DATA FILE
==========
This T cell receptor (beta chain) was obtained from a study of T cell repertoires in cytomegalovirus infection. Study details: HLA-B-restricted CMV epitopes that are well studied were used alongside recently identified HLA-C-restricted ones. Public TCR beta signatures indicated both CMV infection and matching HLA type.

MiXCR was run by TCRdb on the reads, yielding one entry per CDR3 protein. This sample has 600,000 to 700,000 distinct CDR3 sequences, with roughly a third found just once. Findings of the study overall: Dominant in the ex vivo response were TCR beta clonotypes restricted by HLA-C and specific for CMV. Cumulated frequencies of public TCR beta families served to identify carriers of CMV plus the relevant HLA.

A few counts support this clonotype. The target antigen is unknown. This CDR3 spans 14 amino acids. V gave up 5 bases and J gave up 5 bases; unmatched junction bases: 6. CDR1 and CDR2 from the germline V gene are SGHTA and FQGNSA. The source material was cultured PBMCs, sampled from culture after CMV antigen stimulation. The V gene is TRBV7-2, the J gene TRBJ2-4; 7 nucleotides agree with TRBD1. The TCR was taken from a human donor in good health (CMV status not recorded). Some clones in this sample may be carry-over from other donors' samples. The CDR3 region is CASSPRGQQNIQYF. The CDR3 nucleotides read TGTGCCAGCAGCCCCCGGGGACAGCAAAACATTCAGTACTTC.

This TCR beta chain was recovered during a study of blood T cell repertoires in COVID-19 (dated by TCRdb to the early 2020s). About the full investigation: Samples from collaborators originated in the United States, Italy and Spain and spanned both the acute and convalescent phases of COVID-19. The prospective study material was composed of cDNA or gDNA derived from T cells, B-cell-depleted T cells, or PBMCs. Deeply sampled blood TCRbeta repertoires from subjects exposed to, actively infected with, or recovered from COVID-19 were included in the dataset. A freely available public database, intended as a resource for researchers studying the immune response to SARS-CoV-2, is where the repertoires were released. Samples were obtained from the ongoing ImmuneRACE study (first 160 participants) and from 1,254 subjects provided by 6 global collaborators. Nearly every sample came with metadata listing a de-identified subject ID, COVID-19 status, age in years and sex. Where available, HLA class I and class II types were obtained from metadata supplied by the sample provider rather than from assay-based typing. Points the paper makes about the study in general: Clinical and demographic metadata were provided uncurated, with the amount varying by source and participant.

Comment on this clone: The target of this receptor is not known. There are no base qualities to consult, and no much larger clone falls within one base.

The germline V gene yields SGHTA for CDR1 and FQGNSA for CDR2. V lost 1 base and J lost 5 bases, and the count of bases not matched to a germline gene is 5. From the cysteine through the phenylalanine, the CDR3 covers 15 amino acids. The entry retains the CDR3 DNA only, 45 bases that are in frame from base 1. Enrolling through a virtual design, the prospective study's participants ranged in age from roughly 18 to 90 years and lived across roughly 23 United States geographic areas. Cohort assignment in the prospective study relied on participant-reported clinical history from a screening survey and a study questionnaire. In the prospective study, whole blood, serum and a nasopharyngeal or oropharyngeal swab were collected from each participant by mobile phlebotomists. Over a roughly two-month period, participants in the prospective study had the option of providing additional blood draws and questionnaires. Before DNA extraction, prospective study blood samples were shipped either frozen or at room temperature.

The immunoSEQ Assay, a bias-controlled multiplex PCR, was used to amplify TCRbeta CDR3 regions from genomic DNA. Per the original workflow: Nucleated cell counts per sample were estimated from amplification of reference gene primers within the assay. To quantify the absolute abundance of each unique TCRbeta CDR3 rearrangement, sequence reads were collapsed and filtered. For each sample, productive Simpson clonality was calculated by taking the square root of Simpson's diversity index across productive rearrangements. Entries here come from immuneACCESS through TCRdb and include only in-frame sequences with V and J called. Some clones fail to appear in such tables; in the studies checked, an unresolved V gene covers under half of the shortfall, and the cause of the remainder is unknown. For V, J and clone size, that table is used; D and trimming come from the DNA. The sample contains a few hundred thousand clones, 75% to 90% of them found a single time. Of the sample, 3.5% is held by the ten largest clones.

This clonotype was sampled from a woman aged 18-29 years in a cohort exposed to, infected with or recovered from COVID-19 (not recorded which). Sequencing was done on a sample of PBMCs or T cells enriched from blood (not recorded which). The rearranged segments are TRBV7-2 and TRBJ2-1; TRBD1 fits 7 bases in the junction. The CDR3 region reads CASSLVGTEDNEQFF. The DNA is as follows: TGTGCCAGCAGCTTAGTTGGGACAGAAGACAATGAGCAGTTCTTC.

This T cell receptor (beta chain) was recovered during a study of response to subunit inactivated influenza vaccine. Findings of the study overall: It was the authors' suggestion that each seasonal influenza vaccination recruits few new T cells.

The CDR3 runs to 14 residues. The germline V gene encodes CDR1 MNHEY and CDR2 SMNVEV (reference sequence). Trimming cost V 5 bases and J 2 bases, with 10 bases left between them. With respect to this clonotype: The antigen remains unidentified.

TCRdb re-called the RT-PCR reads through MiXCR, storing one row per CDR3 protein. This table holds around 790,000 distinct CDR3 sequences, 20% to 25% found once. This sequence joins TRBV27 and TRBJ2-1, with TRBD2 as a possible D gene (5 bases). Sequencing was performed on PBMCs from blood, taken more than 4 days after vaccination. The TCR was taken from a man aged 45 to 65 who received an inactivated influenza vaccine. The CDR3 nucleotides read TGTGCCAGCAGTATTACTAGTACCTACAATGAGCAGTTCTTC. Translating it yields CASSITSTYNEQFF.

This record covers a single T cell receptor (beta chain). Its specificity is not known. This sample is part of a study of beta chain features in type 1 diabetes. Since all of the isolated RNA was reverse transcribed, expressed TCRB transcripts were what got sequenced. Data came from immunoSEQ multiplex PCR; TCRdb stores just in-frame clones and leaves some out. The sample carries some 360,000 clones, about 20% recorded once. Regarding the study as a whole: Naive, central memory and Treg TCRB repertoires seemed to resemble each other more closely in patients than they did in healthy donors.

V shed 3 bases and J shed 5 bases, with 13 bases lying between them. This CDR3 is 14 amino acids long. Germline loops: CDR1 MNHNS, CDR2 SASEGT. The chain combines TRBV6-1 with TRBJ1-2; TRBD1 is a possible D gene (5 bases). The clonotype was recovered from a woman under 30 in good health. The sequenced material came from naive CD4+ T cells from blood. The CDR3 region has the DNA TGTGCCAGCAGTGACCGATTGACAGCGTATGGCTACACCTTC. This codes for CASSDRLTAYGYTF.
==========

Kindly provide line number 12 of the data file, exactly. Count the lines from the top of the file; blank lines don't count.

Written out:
This record covers a single T cell receptor (beta chain). Its specificity is not known. This sample is part of a study of beta chain features in type 1 diabetes. Since all of the isolated RNA was reverse transcribed, expressed TCRB transcripts were what got sequenced. Data came from immunoSEQ multiplex PCR; TCRdb stores just in-frame clones and leaves some out. The sample carries some 360,000 clones, about 20% recorded once. Regarding the study as a whole: Naive, central memory and Treg TCRB repertoires seemed to resemble each other more closely in patients than they did in healthy donors.